Barbra Casbar Siperstein

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Barbra Casbar Siperstein was the only openly transgender member of the Democratic National Committee until her removal.[1][2]


Siperstein grew up in Jersey City, New Jersey.[1] She knew that she was different while in early childhood, and did not fully recognize that she was transgender until middle age.[3] Siperstein told her wife that she was transgender in the late 1980s. For most of her life Siperstein denied to herself that she was transgender, until she eventually came out to her wife. Barbra's wife, Carol, was extremely supportive of her.[1] Barbra and Carol created the last name Casbar as a combination of Carol's initials and Barbra, then Barry's, name.[4] Carol encouraged Barbra to be openly outwardly female, and Barbra began to transition in small steps.[4] Barbra was openly transgender with her family, but did not come out publicly until around 2000, when she began her activism in earnest.[3][4] She was outed by a local newspaper, and continued to transition in strides.[5] Barbra's wife Carol died in 2001.[1][4][5] Barbra has said that she channeled her grief about her wife's death into her activist work.[4] Eight years after Carol's death, Barbra changed her Hebrew name officially to a female name after a teshuva on the status of transgender people in the Jewish faith allowed her to do so. Siperstein started her activism fully after her daughter took over her family business, as she felt she was more free to advocate then.[3]

Career & Activism[edit]

Prior to transitioning, Siperstein served in the Army and was a small-business owner.[1] Since starting her activism, Siperstein has advocated for marriage equality, workplace discrimination reforms, and amendments to discrimination laws in order to better protect transgender people. She also advocates for making gender equality an important part of any political LGBT agenda.[4] She was one of 24 authors that helped write the Dallas Principles in 2009.[6]

Siperstein was formerly president and a board member of the New Jersey Stonewall Democrats until its closure in 2013.[7] She was also Vice President of Garden State Equality and Vice Chair of the Democratic National Committee Eastern Caucus. Through those organizations, she has advocated for gender inclusion in discrimination and hate crime laws in New Jersey. She was also appointed to the New Jersey Civil Union Review Commission.[3] Siperstein is currently Deputy Vice Chair of the New Jersey Democratic State Committee. She is also Political Director of the Gender Rights Advocacy Association of New Jersey.[2][8][9]

In 2009, Siperstein became the first openly transgender member of the DNC, where she was appointed by then-chairman Tim Kaine. She was appointed to the Democratic National Committee's Executive Committee in 2011, where she served until October 2017, when she and several other DNC officials were demoted or removed.[8][10] In the 2016 Democratic National Convention, Siperstein was a superdelegate for Hillary Clinton.[11] As of 2016, she is one of 28 openly transgender people to serve on the Democratic National Committee.[12]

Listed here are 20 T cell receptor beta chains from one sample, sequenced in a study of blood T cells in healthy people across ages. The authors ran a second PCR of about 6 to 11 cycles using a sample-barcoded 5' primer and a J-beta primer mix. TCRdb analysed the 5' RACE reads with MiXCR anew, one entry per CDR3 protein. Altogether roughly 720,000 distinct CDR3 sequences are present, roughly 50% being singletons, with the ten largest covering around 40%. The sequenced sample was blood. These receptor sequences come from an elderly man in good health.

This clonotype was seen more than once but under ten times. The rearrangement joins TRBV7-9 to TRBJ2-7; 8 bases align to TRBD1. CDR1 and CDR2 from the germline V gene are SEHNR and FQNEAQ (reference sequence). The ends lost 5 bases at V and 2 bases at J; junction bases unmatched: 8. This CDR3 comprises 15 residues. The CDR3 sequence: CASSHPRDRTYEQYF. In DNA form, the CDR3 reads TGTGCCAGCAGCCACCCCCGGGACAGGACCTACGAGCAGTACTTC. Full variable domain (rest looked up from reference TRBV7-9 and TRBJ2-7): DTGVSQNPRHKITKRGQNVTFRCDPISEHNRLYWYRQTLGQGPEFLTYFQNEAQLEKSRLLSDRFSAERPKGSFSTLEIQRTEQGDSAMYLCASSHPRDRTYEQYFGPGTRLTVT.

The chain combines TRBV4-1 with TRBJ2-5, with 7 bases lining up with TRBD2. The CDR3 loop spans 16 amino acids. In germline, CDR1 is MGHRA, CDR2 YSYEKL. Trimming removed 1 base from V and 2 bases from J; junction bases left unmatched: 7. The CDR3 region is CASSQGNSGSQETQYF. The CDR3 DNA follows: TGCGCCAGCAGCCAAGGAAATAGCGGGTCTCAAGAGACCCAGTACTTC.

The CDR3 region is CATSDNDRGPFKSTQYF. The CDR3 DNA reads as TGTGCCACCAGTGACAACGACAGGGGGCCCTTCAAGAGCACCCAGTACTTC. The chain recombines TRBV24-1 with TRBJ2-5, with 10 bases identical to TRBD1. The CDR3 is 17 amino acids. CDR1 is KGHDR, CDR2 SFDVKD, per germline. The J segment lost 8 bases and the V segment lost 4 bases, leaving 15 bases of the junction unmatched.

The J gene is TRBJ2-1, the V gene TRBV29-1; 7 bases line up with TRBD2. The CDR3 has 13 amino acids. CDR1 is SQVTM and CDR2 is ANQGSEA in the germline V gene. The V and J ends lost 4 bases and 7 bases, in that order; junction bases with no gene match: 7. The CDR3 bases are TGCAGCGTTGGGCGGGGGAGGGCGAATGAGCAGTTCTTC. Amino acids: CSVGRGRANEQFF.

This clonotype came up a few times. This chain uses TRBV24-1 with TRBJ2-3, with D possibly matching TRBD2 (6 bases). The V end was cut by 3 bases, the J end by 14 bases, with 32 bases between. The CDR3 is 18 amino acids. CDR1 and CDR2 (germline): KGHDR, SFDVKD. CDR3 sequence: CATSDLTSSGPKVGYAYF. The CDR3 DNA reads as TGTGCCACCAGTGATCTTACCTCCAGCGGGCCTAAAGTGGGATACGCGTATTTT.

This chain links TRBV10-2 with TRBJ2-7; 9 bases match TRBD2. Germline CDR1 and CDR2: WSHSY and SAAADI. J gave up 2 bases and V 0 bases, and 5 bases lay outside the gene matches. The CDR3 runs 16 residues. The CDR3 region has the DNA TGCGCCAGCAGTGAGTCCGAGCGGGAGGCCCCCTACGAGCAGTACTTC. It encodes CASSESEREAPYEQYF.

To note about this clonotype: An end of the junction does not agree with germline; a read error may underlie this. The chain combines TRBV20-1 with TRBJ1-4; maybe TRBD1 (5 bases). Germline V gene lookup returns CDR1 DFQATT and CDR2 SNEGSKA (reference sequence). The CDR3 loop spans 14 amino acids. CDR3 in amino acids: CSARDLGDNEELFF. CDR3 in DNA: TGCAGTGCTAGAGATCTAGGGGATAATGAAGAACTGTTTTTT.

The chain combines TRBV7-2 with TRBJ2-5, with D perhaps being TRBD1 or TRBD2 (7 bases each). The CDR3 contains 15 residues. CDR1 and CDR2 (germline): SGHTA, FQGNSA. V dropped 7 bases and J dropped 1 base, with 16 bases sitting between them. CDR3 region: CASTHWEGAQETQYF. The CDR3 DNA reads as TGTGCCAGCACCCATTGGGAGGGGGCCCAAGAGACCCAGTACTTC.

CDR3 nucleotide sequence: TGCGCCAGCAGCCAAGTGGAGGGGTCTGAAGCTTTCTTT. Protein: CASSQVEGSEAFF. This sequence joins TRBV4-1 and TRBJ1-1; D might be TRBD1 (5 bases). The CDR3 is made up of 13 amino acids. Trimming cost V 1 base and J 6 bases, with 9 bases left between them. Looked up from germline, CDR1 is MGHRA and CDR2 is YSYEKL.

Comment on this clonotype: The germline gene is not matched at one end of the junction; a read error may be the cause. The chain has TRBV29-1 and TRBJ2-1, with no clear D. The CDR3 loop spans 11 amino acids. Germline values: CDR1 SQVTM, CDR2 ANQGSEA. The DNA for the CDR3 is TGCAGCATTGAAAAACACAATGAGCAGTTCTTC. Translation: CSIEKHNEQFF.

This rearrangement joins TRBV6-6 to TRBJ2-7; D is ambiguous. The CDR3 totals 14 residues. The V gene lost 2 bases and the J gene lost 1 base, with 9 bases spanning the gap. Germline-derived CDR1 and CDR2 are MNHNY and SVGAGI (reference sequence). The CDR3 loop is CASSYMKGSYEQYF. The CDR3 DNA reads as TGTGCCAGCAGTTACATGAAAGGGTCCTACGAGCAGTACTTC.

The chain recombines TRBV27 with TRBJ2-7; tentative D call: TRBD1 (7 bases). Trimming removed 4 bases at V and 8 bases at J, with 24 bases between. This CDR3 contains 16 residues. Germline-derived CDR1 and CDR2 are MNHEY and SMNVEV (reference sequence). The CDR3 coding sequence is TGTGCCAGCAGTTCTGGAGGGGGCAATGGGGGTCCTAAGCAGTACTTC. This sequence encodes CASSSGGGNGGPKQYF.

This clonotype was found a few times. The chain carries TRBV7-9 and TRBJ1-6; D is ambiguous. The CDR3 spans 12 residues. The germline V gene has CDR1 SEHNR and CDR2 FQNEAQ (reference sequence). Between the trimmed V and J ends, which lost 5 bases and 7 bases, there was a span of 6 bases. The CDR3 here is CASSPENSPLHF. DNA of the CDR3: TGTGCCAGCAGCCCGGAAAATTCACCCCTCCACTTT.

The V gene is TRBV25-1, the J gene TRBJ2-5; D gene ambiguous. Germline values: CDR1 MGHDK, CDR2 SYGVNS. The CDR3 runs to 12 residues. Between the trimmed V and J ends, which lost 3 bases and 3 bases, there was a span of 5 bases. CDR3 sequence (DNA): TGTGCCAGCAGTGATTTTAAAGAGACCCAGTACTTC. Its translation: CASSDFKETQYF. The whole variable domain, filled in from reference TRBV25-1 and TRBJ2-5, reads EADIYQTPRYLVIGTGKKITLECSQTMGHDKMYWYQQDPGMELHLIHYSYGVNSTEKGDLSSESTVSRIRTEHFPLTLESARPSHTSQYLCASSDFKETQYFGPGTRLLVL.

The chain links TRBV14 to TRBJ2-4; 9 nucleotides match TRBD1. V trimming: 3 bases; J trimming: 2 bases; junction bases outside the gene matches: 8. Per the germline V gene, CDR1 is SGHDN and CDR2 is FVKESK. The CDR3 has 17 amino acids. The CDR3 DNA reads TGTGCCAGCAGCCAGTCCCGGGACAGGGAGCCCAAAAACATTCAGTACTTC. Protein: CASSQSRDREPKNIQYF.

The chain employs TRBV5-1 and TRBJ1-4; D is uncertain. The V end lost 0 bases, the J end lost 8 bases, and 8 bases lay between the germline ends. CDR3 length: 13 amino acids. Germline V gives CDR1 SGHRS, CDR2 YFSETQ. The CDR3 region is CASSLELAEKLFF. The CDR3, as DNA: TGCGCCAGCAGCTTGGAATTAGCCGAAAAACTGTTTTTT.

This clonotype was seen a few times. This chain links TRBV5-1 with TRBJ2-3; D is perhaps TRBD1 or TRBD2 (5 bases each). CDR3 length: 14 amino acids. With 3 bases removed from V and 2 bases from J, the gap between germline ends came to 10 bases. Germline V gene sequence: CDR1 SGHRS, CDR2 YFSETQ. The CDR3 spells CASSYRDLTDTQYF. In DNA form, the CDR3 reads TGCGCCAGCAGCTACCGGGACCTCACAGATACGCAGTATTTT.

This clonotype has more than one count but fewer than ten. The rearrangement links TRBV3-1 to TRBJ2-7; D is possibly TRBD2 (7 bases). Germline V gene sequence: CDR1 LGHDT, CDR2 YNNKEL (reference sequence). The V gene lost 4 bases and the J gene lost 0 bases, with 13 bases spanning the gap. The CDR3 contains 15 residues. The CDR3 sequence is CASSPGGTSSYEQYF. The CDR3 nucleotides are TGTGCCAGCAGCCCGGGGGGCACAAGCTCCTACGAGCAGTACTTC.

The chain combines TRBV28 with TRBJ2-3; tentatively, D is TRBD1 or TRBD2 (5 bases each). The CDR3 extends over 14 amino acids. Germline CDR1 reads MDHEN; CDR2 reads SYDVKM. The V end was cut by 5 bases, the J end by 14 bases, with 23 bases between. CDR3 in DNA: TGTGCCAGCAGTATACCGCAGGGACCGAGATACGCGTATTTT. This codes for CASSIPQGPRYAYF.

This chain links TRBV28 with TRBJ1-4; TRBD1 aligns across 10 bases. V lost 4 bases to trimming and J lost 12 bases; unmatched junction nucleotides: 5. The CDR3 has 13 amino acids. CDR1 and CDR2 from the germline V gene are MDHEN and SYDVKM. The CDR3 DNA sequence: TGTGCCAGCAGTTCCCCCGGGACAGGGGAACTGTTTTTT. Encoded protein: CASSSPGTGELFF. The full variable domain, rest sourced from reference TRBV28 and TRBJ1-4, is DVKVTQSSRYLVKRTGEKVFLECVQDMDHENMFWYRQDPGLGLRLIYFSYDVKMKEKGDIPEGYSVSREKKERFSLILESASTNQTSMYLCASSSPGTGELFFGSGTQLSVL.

Siperstein also contributes to the Huffington Post.[1][13]


  1. ^ a b c d e f Giambusso, David. "N.J. woman to break new ground as first elected transgender DNC member".
  2. ^ a b Lavin, Enrique. "N.J. transgender leader: Pocketbooks will decide winner in toilet debate".
  3. ^ a b c d Rubin, Debra. "A new Hebrew name, a new identity: Synagogue ceremony marks transsexual's emotional journey". New Jersey Jewish News.
  4. ^ a b c d e f Brownworth, Victoria. "Barbra Casbar Siperstein: Breaking ground in N.J., nationally". Windy City Times. Windy City Times.
  5. ^ a b "The Heroines of My Life: Interview With Babs Siperstein". The Heroines of My Life.
  6. ^ Reichman, Jodi. "Barbra Casbar Siperstein". T-House.
  7. ^ Lavers, Michael. "National Stonewall Democrats curtails operations". Washington Blade.
  8. ^ a b "American Conference on Diversity Pays Tribute to NJ's Gender-Rights Advocate "Babs" Siperstein". American Conference on Diversity.
  9. ^ Aregood, JT. "The 15 Most Influential LGBT Advocates in NJ Politics". Observer.
  10. ^ Sitz-Wald, Alex (October 19, 2017). "Shake-Up at Democratic National Committee, Longtime Officials Ousted". NBC News. Retrieved October 19, 2017.
  11. ^ Catalini, Michael. "Clinton earning superdelegate support in New Jersey". Associated Press.
  12. ^ Siperstein, Barbra. "DNC Transgender Delegates Double Participation In 2016". The Huffington Post. The Huffington Post.
  13. ^ Siperstein, Barbra. "Barbra Casbar Siperstein". The Huffington Post. The Huffington Post.